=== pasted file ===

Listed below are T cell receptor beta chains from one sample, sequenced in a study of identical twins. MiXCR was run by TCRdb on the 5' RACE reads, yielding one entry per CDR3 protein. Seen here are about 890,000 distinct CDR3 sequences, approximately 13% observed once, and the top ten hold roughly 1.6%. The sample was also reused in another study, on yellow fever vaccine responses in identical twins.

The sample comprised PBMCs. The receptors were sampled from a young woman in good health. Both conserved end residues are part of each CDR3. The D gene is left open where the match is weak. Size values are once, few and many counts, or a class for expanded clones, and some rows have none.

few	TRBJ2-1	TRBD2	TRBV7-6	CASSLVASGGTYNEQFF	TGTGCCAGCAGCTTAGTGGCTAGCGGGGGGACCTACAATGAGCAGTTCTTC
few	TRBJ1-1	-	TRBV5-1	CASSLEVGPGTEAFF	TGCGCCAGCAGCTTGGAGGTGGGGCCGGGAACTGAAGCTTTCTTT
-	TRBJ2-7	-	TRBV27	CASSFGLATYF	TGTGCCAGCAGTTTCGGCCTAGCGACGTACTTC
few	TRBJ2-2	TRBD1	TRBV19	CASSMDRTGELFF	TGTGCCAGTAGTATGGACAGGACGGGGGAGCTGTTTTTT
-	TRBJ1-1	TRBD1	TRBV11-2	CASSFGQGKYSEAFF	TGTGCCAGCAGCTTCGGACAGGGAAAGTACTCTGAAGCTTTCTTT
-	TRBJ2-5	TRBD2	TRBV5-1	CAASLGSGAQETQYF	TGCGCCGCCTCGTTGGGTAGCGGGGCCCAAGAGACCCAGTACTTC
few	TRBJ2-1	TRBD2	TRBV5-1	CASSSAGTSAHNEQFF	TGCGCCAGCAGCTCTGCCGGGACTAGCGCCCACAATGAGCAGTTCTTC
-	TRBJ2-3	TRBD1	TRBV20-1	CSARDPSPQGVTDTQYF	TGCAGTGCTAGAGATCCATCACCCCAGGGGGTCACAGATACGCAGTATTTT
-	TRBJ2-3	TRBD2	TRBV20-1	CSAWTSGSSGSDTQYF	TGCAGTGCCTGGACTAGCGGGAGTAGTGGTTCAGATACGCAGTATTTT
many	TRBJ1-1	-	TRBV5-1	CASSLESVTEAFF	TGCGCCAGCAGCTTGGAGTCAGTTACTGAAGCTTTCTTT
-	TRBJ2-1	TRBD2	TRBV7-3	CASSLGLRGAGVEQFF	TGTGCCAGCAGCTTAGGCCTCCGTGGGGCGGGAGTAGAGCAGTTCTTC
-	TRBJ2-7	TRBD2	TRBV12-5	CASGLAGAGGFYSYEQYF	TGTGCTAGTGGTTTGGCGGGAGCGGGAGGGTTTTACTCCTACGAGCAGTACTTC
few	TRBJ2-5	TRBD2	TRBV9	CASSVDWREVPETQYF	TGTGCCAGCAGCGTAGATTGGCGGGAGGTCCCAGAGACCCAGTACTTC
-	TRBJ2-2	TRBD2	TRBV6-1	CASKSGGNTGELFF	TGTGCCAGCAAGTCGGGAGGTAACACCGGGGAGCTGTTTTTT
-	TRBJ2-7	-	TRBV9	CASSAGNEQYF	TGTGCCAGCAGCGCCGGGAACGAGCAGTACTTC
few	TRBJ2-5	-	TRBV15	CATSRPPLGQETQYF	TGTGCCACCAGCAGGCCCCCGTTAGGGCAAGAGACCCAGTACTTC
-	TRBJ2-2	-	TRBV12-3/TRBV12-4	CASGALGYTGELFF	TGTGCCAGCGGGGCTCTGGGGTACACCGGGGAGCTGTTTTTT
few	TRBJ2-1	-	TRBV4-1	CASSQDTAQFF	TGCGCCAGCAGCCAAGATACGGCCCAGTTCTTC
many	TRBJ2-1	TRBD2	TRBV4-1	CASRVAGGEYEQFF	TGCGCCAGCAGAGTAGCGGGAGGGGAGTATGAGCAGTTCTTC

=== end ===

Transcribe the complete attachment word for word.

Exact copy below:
Listed below are T cell receptor beta chains from one sample, sequenced in a study of identical twins. MiXCR was run by TCRdb on the 5' RACE reads, yielding one entry per CDR3 protein. Seen here are about 890,000 distinct CDR3 sequences, approximately 13% observed once, and the top ten hold roughly 1.6%. The sample was also reused in another study, on yellow fever vaccine responses in identical twins.

The sample comprised PBMCs. The receptors were sampled from a young woman in good health. Both conserved end residues are part of each CDR3. The D gene is left open where the match is weak. Size values are once, few and many counts, or a class for expanded clones, and some rows have none.

few	TRBJ2-1	TRBD2	TRBV7-6	CASSLVASGGTYNEQFF	TGTGCCAGCAGCTTAGTGGCTAGCGGGGGGACCTACAATGAGCAGTTCTTC
few	TRBJ1-1	-	TRBV5-1	CASSLEVGPGTEAFF	TGCGCCAGCAGCTTGGAGGTGGGGCCGGGAACTGAAGCTTTCTTT
-	TRBJ2-7	-	TRBV27	CASSFGLATYF	TGTGCCAGCAGTTTCGGCCTAGCGACGTACTTC
few	TRBJ2-2	TRBD1	TRBV19	CASSMDRTGELFF	TGTGCCAGTAGTATGGACAGGACGGGGGAGCTGTTTTTT
-	TRBJ1-1	TRBD1	TRBV11-2	CASSFGQGKYSEAFF	TGTGCCAGCAGCTTCGGACAGGGAAAGTACTCTGAAGCTTTCTTT
-	TRBJ2-5	TRBD2	TRBV5-1	CAASLGSGAQETQYF	TGCGCCGCCTCGTTGGGTAGCGGGGCCCAAGAGACCCAGTACTTC
few	TRBJ2-1	TRBD2	TRBV5-1	CASSSAGTSAHNEQFF	TGCGCCAGCAGCTCTGCCGGGACTAGCGCCCACAATGAGCAGTTCTTC
-	TRBJ2-3	TRBD1	TRBV20-1	CSARDPSPQGVTDTQYF	TGCAGTGCTAGAGATCCATCACCCCAGGGGGTCACAGATACGCAGTATTTT
-	TRBJ2-3	TRBD2	TRBV20-1	CSAWTSGSSGSDTQYF	TGCAGTGCCTGGACTAGCGGGAGTAGTGGTTCAGATACGCAGTATTTT
many	TRBJ1-1	-	TRBV5-1	CASSLESVTEAFF	TGCGCCAGCAGCTTGGAGTCAGTTACTGAAGCTTTCTTT
-	TRBJ2-1	TRBD2	TRBV7-3	CASSLGLRGAGVEQFF	TGTGCCAGCAGCTTAGGCCTCCGTGGGGCGGGAGTAGAGCAGTTCTTC
-	TRBJ2-7	TRBD2	TRBV12-5	CASGLAGAGGFYSYEQYF	TGTGCTAGTGGTTTGGCGGGAGCGGGAGGGTTTTACTCCTACGAGCAGTACTTC
few	TRBJ2-5	TRBD2	TRBV9	CASSVDWREVPETQYF	TGTGCCAGCAGCGTAGATTGGCGGGAGGTCCCAGAGACCCAGTACTTC
-	TRBJ2-2	TRBD2	TRBV6-1	CASKSGGNTGELFF	TGTGCCAGCAAGTCGGGAGGTAACACCGGGGAGCTGTTTTTT
-	TRBJ2-7	-	TRBV9	CASSAGNEQYF	TGTGCCAGCAGCGCCGGGAACGAGCAGTACTTC
few	TRBJ2-5	-	TRBV15	CATSRPPLGQETQYF	TGTGCCACCAGCAGGCCCCCGTTAGGGCAAGAGACCCAGTACTTC
-	TRBJ2-2	-	TRBV12-3/TRBV12-4	CASGALGYTGELFF	TGTGCCAGCGGGGCTCTGGGGTACACCGGGGAGCTGTTTTTT
few	TRBJ2-1	-	TRBV4-1	CASSQDTAQFF	TGCGCCAGCAGCCAAGATACGGCCCAGTTCTTC
many	TRBJ2-1	TRBD2	TRBV4-1	CASRVAGGEYEQFF	TGCGCCAGCAGAGTAGCGGGAGGGGAGTATGAGCAGTTCTTC